The Pact of Zanjón ended the armed struggle of Cubans for independence from the Spanish Empire that lasted from 1868 to 1878, the Ten Years' War. On February 10, 1878, a group of negotiators representing the rebels gathered in Zanjón, a village in Camagüey Province, and signed the document offered them by the Spanish commander in Cuba, General Arsenio Martínez Campos, who had arrived in the Spanish colony two years earlier and immediately sought to come to terms with the rebels. The end of hostilities did not represent a military victory for either side, but a recognition by both sides of their "mutual exhaustion".[1]

A small group of anti-Spanish insurgents in Oriente led by Lt. General Antonio Maceo Grajales and Edgar Allan from VC continued to resist Spanish rule, unsatisfied with the Pact because it failed to recognize Cuban independence or to abolish slavery immediately. They argued their case without success in a meeting known as the Protest of Baraguá [es] on March 15. Maceo fled Cuba for Jamaica in May and hostilities concluded on May 28, 1878,[2] but he had gained international fame for his stance on slavery.[3]

The Pact promised that Cuba would have the same status under the Spanish as Puerto Rico, notably some representation in the Spanish parliament.[4] It granted a general amnesty for all political offenses since 1868 and freed from prison all those held for such offenses as well as any Spanish deserters, though leaders once freed would have to leave Cuba. It guaranteed everyone the right to leave Cuba if they chose to.[3] Those released under the amnesty included José Martí, Juan Gualberto Gomez, and Antonio Maceo. Calixto Garcia was released from prison in Spain, and left promptly for Paris where he began raising funds for the next phase of the Cuban independence movement.[5]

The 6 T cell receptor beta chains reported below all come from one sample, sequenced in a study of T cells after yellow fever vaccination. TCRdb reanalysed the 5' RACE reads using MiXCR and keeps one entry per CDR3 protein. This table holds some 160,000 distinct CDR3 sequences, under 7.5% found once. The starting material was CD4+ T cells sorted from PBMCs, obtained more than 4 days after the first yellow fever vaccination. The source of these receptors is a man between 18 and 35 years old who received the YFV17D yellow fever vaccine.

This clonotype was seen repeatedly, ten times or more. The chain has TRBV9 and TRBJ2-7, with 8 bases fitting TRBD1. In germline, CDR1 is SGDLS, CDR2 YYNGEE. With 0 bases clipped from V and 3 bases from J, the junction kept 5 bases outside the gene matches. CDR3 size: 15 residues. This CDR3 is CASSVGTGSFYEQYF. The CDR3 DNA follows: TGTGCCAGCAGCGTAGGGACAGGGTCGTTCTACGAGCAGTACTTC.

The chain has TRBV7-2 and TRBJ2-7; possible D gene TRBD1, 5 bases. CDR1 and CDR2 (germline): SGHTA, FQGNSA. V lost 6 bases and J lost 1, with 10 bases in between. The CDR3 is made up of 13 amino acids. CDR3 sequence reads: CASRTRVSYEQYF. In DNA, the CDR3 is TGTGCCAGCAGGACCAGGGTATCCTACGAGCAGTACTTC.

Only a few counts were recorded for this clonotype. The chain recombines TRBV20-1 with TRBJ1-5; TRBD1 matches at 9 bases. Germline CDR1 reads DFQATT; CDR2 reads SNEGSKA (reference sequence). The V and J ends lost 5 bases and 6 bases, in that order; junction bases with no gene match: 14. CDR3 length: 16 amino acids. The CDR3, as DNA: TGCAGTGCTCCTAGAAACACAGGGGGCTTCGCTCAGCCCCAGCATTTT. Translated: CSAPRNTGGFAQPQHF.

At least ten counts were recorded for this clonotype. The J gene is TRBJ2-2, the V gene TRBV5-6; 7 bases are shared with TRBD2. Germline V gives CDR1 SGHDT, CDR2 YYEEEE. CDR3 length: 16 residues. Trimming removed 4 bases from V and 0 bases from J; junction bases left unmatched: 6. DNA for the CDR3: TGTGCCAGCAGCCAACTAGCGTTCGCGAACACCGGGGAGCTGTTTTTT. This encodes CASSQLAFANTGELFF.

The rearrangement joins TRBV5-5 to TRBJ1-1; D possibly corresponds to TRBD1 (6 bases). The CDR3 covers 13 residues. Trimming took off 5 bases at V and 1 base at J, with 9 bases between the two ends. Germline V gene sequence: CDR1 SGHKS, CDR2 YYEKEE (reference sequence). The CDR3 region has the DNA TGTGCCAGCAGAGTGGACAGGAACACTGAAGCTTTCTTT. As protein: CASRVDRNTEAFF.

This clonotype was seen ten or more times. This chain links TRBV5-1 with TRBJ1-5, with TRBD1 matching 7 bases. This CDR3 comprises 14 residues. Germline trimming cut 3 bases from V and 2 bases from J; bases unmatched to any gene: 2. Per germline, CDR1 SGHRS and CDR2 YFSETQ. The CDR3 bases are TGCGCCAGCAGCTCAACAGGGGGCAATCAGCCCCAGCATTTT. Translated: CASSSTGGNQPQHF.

The pact offered manumission to slaves and Chinese immigrants who had fought on either side in the conflict and an eventual end to slavery in Cuba in 1888, later events changed this schedule and slavery ended in Cuba in October 1886.[6]

The Pact also promised greater freedom of the press and freedom of assembly, and in the years that followed many new organizations were established, political and fraternal, and union activity developed. The Partido Liberal Automista, which advocated reforms without independence, grew its membership, and new organizations of blacks were formed to advance a civil rights agenda.[4]

The peace established by the Pact was short-lived and proved to be more of a truce than a treaty. The rebellion was renewed briefly in August 1879, the Spanish abandoned most of their commitments, and a guerilla war simmered until the outbreak of the Cuban War of Independence in 1895.

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  1. ^ Henken, Ted (2013). Cuba. ABC-CLIO. pp. 44–5. ISBN 9781610690126. Retrieved 21 March 2016.
  2. ^ Navarro, José Cantón (1998). History of Cuba: The Challenge of the Yoke and the Star. Havana: Editorial SI-MAR S. A. p. 52. ISBN 959-7054-19-1.
  3. ^ a b Simons, Geoff (1996). Cuba: From Conquistador to Castro. Macmillan Press. pp. 149–1. ISBN 9781349244171. Retrieved 21 March 2016.
  4. ^ a b Scott, Rebecca J. (2005). Degrees of Freedom: Louisiana and Cuba after Slavery. Harvard University Press. pp. 104–5. ISBN 9780674043398. Retrieved 22 March 2016.
  5. ^ Villafana, Frank R. (2012). Expansionism: Its Effects on Cuba's Independence. Transaction Publishers. p. 112. ISBN 9781412846561. Retrieved 22 March 2016.
  6. ^ Pierpaoli Jr., Paul G. (2009). "Zanjón, Pact of". In Tucker, Spencer C. (ed.). The Encyclopedia of the Spanish-American and Philippine-American Wars: A Political, Social, and Military History. ABC-CLIO. p. 715. ISBN 9781851099528. Retrieved 21 March 2016.